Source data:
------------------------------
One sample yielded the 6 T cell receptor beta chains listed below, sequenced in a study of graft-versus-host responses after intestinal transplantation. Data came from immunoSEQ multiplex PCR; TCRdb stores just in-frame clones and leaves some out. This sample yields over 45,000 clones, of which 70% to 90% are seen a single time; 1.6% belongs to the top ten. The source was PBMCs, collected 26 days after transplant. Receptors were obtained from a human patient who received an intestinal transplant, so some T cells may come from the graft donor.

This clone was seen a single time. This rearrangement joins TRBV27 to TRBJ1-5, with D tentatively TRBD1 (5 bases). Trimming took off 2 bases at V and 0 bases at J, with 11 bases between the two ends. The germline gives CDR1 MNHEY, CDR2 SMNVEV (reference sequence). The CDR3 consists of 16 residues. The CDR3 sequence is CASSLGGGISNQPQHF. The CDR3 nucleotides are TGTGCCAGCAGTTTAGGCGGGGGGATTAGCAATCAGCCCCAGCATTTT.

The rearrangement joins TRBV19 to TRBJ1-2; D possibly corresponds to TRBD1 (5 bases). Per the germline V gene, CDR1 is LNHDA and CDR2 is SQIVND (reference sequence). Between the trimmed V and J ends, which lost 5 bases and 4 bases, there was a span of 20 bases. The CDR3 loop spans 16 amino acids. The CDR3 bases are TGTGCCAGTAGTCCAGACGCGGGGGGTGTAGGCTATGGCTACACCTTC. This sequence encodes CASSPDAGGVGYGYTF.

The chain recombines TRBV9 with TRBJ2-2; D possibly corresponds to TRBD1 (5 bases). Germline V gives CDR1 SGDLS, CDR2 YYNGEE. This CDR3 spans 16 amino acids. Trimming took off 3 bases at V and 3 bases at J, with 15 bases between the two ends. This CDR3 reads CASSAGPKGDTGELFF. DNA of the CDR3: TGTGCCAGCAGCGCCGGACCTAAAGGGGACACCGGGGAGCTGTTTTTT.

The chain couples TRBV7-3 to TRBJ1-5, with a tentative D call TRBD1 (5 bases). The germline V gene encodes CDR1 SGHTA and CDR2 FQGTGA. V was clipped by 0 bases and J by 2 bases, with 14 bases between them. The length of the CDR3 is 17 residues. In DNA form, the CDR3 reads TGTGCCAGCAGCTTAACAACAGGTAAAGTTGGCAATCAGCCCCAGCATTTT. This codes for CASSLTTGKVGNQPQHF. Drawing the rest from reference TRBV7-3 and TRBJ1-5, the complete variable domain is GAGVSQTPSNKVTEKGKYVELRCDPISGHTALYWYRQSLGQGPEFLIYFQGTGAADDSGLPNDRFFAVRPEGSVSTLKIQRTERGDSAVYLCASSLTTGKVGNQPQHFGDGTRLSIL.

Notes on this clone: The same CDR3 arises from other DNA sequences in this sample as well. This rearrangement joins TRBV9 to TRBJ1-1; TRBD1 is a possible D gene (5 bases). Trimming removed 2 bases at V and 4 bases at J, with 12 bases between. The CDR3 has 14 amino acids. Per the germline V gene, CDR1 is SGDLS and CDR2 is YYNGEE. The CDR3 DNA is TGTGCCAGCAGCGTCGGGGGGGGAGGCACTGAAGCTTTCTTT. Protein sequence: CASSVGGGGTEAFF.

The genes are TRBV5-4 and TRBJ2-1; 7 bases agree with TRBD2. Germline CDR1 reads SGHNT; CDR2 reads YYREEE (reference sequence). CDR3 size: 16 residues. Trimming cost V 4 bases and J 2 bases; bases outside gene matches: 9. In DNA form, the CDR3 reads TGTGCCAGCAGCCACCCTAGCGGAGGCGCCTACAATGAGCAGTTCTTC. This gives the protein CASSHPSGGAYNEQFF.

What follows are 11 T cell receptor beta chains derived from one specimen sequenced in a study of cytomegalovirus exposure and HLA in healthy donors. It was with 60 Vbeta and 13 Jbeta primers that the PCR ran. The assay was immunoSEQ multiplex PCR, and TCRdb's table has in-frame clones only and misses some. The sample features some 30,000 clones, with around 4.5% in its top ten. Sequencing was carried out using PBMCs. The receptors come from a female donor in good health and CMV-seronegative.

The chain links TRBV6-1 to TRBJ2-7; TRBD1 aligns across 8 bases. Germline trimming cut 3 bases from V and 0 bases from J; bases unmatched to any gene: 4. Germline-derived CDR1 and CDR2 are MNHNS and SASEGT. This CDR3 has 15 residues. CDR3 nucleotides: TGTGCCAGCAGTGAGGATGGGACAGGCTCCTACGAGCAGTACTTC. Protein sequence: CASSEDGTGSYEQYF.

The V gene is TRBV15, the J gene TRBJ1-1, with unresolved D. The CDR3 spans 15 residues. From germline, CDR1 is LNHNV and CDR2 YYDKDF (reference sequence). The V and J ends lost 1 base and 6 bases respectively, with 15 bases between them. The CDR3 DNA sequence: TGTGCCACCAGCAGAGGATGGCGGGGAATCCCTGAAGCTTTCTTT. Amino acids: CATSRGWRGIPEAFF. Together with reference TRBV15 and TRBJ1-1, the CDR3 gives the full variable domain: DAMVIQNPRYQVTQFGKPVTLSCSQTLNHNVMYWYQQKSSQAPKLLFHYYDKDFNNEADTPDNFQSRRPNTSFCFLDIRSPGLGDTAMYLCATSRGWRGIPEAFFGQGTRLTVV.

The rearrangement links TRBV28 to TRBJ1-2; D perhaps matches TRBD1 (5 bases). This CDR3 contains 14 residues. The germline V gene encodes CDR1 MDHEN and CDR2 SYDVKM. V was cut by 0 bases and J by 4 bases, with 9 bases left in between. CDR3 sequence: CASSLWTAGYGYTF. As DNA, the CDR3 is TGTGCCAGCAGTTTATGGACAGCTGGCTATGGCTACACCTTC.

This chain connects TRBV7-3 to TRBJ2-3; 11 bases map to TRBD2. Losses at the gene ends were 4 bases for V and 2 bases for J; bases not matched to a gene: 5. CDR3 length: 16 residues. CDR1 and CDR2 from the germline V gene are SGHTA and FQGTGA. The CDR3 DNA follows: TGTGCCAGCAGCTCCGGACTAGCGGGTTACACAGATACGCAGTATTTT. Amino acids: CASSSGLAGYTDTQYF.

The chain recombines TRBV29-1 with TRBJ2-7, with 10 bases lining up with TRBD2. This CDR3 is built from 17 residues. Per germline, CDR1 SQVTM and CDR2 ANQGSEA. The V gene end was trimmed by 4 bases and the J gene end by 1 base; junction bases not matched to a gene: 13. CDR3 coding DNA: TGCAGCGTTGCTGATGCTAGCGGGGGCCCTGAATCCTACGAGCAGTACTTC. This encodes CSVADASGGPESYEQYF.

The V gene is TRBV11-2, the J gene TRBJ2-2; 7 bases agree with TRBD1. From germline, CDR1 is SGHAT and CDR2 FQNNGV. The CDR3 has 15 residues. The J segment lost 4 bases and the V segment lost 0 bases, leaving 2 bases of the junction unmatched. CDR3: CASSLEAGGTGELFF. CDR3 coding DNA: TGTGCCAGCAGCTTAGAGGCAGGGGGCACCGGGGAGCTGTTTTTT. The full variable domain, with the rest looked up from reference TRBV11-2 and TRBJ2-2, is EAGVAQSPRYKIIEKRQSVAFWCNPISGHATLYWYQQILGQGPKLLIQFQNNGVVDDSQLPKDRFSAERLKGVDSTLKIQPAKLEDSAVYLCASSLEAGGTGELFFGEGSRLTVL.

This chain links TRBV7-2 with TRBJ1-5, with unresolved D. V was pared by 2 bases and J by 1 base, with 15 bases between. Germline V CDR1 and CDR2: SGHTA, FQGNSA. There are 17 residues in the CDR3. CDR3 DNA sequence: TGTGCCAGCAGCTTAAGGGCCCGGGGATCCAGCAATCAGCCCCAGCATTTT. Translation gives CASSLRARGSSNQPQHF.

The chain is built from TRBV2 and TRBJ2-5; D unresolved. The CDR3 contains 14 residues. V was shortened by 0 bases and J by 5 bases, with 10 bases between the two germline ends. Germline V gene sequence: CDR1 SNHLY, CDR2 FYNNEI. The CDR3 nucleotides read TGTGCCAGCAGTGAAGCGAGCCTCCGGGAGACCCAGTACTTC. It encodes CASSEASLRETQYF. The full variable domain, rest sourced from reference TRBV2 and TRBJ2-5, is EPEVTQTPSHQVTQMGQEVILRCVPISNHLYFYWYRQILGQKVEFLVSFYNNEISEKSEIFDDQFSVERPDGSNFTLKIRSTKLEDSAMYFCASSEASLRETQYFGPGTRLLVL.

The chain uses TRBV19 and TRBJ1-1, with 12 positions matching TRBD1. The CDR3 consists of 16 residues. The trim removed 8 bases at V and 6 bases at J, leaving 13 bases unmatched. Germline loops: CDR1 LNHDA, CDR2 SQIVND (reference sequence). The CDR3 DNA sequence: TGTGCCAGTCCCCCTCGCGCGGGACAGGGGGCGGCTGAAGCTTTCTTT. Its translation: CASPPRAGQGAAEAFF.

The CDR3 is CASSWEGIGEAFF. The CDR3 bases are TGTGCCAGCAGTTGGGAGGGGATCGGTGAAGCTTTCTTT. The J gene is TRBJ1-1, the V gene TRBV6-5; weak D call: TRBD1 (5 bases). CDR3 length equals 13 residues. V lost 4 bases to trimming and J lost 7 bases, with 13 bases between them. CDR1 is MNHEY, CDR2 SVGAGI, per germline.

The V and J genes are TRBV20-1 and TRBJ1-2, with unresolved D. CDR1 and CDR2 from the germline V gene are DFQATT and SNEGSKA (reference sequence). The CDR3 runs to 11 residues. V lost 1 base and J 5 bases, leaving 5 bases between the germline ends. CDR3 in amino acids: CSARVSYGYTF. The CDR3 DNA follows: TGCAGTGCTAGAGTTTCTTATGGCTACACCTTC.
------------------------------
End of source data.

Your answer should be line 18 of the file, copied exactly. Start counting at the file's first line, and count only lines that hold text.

The CDR3 is CASSWEGIGEAFF. The CDR3 bases are TGTGCCAGCAGTTGGGAGGGGATCGGTGAAGCTTTCTTT. The J gene is TRBJ1-1, the V gene TRBV6-5; weak D call: TRBD1 (5 bases). CDR3 length equals 13 residues. V lost 4 bases to trimming and J lost 7 bases, with 13 bases between them. CDR1 is MNHEY, CDR2 SVGAGI, per germline.